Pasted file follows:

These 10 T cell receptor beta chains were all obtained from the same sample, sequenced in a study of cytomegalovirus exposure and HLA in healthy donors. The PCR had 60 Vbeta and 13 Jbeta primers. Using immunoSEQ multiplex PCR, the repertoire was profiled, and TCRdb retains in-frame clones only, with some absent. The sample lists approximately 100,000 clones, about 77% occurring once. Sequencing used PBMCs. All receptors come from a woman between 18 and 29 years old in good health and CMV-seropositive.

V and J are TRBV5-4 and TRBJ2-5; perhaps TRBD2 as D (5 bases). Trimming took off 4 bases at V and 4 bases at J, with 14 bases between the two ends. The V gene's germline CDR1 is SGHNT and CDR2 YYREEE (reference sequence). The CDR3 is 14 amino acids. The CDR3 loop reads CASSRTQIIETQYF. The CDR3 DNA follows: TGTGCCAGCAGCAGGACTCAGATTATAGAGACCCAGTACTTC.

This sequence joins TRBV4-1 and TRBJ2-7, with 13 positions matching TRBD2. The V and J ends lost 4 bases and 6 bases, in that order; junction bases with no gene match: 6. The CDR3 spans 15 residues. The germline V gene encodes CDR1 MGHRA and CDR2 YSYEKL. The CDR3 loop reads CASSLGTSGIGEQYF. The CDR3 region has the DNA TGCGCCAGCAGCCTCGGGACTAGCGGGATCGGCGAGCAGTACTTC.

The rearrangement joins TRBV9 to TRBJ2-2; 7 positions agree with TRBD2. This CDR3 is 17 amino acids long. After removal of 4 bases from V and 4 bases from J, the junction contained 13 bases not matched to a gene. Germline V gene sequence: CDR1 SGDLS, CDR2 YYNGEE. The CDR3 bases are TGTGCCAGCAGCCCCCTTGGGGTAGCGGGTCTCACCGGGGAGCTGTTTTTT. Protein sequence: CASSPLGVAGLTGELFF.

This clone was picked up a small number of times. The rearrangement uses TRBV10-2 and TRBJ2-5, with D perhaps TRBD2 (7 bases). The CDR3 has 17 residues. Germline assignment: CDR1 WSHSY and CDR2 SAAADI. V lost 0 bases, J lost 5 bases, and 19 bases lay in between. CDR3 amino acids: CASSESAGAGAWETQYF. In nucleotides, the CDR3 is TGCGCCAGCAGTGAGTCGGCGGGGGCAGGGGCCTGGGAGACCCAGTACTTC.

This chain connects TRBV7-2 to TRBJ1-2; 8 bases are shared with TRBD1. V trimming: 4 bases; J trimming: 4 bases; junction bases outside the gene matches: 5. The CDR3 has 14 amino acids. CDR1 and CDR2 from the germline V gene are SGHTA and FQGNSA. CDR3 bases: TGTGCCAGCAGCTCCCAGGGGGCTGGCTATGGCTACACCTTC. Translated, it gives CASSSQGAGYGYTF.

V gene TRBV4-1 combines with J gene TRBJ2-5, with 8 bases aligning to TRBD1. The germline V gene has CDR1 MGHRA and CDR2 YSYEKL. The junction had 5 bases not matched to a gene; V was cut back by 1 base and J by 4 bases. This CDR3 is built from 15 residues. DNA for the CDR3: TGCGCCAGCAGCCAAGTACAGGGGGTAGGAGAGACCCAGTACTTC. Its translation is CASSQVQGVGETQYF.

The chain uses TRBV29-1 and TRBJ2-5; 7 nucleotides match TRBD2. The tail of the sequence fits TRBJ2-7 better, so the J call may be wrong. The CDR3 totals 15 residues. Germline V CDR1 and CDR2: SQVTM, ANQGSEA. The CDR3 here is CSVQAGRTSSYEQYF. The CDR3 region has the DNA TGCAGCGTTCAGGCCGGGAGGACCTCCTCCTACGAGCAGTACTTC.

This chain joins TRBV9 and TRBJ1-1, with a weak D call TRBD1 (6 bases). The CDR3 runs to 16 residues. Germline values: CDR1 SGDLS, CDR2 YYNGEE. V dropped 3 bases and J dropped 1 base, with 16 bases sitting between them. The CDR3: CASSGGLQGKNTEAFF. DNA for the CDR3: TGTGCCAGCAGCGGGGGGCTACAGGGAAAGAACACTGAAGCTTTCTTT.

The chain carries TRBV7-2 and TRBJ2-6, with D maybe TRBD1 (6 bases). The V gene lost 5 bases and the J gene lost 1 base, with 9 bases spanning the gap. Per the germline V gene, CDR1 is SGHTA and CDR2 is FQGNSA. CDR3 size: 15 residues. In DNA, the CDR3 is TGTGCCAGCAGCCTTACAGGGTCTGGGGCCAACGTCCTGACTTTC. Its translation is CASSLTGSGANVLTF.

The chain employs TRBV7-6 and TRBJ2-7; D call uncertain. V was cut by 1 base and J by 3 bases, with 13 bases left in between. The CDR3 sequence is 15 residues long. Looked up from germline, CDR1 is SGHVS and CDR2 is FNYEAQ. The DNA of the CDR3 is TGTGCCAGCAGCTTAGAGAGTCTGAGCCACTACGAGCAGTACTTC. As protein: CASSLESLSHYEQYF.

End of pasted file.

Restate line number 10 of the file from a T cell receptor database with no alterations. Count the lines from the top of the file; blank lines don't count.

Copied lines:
The chain carries TRBV7-2 and TRBJ2-6, with D maybe TRBD1 (6 bases). The V gene lost 5 bases and the J gene lost 1 base, with 9 bases spanning the gap. Per the germline V gene, CDR1 is SGHTA and CDR2 is FQGNSA. CDR3 size: 15 residues. In DNA, the CDR3 is TGTGCCAGCAGCCTTACAGGGTCTGGGGCCAACGTCCTGACTTTC. Its translation is CASSLTGSGANVLTF.